Claims she gave him $1 towards tickets
A handyman who won a $32 million jackpot lottery with his barber is being sued by his sister who says she is entitled to a third of the winnings.
Leila Nahas claims she paid her brother Samir Haddad $1 toward the $3 winning ticket and deserves $10.6 million, plus $500,000 in damages.
But Haddad said he doesn't owe her a dime, because 'they never had an agreement'.
Haddad and his longtime friend and barber Mike Dettorre hit the jackpot with a Lotto 6/49 ticket in June 2008 in Canada. (See Ottawa barber, client share $32M lottery win, Lottery Post, July 7, 2008.)
Dettorre had cut Haddad's hair for more than 30 years at the barber's Old Ottawa South shop.
Haddad, a self-employed floor installer and handyman, reckons he's bought 'thousands' of lottery tickets over the years.
The men split the winnings, and 35 of Haddad's family — including his sister — traveled to the Ontario Lottery and Gaming office in Toronto in a limousine to collect the money.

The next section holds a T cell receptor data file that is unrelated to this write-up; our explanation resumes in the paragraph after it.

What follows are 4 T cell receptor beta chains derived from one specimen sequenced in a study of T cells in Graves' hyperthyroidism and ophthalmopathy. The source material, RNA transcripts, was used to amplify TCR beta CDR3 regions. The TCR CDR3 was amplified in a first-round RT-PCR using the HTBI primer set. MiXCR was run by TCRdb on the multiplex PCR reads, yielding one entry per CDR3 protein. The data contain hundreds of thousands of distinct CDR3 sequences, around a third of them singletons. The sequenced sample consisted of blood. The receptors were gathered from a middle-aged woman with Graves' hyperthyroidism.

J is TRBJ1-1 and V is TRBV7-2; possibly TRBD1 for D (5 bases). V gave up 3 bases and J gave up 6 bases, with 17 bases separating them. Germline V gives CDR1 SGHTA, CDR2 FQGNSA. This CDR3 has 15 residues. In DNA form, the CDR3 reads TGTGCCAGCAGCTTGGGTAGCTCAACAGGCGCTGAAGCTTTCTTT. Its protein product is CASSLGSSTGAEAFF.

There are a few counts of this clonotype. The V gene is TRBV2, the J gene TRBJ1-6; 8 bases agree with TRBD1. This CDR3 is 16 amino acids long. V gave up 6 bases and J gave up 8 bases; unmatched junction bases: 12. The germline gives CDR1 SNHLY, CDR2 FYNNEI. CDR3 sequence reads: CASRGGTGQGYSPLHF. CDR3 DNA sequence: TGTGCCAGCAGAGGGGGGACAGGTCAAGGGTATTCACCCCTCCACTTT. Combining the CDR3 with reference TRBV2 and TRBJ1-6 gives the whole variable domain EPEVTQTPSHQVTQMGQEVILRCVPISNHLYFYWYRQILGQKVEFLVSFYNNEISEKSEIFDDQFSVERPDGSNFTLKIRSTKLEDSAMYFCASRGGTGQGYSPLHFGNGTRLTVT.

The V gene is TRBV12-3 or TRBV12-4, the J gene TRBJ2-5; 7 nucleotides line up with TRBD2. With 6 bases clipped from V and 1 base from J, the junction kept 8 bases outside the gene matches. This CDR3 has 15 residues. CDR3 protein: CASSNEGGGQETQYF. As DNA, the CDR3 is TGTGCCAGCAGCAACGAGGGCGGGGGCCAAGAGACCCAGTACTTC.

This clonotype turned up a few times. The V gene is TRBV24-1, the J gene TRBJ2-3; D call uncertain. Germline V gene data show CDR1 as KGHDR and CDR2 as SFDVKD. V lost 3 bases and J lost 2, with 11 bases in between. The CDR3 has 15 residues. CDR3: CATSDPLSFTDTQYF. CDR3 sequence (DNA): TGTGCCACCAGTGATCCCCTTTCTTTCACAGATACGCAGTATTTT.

He split some of his winnings with his family and sister.
But now Nahas claims Haddad visited her store before the June 2008 Lotto draw to buy a ticket.
She said they'd agreed to split one and that she'd contribute to another ticket he planned to buy with Dettorre.
Nahas alleges he showed her an old ticket with numbers he'd played with the barber, she wrote them on a slip of paper and they settled up.
According to her statement of claim filed in January 2010, Nahas trusted her brother would tell her if he'd won with the shared ticket, but two months later, the paper fell from her wallet as she shopped and she 'realized that she was owed one-third of the proceeds from the winning ticket.'
She claims her brother admitted it was the ticket he'd bought with her, but said it was unfair for her to share the winnings because she'd only contributed $1 and he'd bought thousands of tickets for years, according to Ottawa Citizen.
However Haddad vigorously denies all of his sister's allegations, including that he told her she was 'dead to him'.
He said he went to the barber shop on the day of the draw, got the old ticket then went to the store around the corner to buy a new one with the same numbers.
He put it on Dettorre's mirror and learned from him two days later that they'd won.
The siblings haven't spoken in several years.
Dettorre is reportedly not part of the legal fight, but he could lose some of his winnings if the court upholds Nahas' claim.
The bitter battle will land in front of a judge and jury on Tuesday.
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Thanks to myturn for the tip.